There is a good post on OmniVideo blog entitled Video search, are we there yet? that discusses how it works. Basically VideoSurf uses visual scanning technology to index videos. Analyzing a video is an incredibly complex problem. VideoSurf does the heavy work for web viewers with algorithms that identify people and backgrounds in videos and then converts them into thumbnail frames that summarize sections of the video. Visual computer scanning means search results will be more relevant than relying on tagging video clips with descriptions and analyzing the audio portion of clips to make videos searchable through text (as does Blinkx and Truveo).

It is a multi search video engine, easy to use and information comes from a wide variety of sources. Search results can be refined by content type, category (news, TV, funny, Vlogs) or source. You can choose to show only faces and can also sort by relevance and date added. The results show a large thumbshot together with smaller thumbnails at various points through the video.

Doing a search on G20, VideoSurf found 231 videos from a full search of over 20 different sources.


I like the idea of being able to find video footage to add to discussions on current issues, be it for English politics, religion and ethics, to name a few.

According to the site itself: [VideoSurf is a] new kind of video search engine that’s creating a better way for you to search, discover and watch online videos. Using patent-pending computer vision algorithms that can actually see the video’s content, VideoSurf serves up more relevant results for your queries and offers a new, visual way for you to interact with the video set returned. You can refine your results based on the people who actually appear in the videos and pinpoint the specific moments you’re interested in watching or sharing with your friends.

more about “Searching with VideoSurf “, posted with vodpod

News Archive – Another Google service

News from the Google blog this week. Google has launched its newspaper archive, drawing on all sorts of sources. Most of them are free, but some are subject to a subscription fee. 

Newspapers have been conveying significant news for hundreds of years. The problem is that most of these newspapers are not available online. This initiative, Google News Archives, is about making more old newspaper articles/information accessible and searchable online. Google aims to do this by partnering with newspaper publishers to digitize millions of pages of news archives.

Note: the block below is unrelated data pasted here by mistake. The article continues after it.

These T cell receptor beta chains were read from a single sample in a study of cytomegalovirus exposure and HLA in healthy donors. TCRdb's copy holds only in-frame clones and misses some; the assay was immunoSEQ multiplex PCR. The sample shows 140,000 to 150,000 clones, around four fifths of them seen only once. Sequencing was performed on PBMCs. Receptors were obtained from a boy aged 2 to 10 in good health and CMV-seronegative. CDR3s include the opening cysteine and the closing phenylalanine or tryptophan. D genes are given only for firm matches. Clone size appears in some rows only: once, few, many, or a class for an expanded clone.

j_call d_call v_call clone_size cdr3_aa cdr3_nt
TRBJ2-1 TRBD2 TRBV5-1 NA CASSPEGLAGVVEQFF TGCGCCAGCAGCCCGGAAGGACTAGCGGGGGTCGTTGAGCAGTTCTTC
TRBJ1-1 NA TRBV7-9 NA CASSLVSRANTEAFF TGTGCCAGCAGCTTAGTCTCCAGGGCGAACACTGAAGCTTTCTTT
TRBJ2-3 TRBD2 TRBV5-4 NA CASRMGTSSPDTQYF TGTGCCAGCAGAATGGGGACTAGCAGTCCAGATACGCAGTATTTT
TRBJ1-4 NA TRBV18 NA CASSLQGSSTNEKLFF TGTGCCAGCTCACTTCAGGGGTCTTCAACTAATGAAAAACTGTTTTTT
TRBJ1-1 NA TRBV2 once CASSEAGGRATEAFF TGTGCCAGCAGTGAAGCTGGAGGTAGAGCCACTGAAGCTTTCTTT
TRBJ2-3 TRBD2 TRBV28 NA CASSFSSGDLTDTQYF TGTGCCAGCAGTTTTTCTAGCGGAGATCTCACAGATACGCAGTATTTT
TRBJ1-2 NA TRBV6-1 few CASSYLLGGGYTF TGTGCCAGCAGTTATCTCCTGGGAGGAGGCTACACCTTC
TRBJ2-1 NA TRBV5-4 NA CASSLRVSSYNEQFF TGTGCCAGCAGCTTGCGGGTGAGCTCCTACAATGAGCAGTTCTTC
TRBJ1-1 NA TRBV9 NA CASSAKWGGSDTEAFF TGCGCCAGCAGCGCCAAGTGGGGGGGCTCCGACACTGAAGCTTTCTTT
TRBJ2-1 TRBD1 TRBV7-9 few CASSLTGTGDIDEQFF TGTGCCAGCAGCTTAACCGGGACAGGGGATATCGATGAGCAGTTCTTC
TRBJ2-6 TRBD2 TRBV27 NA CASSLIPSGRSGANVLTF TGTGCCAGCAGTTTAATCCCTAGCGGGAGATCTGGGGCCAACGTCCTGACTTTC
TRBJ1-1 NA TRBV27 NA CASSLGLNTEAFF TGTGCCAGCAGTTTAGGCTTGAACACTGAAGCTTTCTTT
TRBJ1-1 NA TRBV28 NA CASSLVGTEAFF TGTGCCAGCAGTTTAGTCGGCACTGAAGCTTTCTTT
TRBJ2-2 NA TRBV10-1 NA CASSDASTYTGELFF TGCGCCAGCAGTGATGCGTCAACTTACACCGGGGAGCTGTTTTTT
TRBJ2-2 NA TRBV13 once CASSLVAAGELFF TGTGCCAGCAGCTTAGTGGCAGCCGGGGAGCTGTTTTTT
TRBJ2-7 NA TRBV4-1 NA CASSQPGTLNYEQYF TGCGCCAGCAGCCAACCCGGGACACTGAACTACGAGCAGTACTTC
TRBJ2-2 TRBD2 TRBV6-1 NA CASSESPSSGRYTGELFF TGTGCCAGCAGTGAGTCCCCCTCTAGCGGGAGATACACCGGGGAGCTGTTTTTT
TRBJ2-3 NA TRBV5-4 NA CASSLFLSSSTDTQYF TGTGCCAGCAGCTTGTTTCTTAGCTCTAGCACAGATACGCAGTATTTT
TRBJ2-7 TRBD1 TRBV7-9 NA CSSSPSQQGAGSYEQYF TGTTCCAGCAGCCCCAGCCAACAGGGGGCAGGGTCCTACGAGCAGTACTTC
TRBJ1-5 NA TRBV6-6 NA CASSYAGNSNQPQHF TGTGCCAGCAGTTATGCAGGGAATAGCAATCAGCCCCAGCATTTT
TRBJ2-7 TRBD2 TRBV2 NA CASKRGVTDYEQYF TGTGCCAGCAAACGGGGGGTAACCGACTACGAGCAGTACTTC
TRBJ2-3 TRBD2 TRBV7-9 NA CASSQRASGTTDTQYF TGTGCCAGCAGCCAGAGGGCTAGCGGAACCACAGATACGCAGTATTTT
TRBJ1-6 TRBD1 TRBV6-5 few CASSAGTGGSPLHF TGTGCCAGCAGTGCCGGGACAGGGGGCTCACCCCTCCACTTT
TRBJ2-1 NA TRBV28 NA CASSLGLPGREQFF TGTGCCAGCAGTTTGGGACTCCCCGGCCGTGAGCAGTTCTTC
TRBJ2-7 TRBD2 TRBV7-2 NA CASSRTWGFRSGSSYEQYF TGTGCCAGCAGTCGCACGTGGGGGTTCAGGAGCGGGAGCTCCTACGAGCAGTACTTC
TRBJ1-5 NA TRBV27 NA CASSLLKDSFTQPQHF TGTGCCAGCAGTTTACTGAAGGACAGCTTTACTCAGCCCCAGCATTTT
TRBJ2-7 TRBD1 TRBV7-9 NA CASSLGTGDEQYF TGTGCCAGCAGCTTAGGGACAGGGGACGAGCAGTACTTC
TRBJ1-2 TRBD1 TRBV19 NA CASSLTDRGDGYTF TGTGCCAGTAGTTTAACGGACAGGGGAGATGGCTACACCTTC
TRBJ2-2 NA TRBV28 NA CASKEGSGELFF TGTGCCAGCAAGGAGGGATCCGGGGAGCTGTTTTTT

I tried looking up Cyclone Tracy. As with Google searches, you can use the advanced mode to locate information. There were many results but I particularly wanted to see the papers from the 1974.

You can narrow down the results by specifying dates, in the field on the left-hand side of the screen. I choose “before 1998” and then I found many articles to choose from. A number of the Australian papers were by subscription but there were others as well. It was amazing to see how many global papers carried information about Tracy and how it was reported in them.

From the St. Petersburg Times

From the St. Petersburg Times

Although the above article was from Dec 24th, 1990 I found it interesting. The article that reported on Australian summer conditions and compared them to 1974. It was in the St. Petersburg times. From this you can see how the article can be viewed. There seems to be more US news covered than other nationality but I would suppose it will continue to grow as various organisations come on board as they understand the benefits to all.

I see a number of ways this service could be used in my school, in the media, English and SOSE areas to name three. The interesting thing for me is that you can see the news as it was printed, with the headlines, accompanying photos, and the position on the page, as well as what else was around it. The use of language, comparisons between news reporting in different eras and countries, the impact of an event, as evidenced by the reporting in the paper at that time, pure historical data including the photographs can all be used by teachers and students in their research. I always find looking at advertising interesting as well. Advertising is, for me, a great indicator of the society of the times.

Another fascinating Google offering.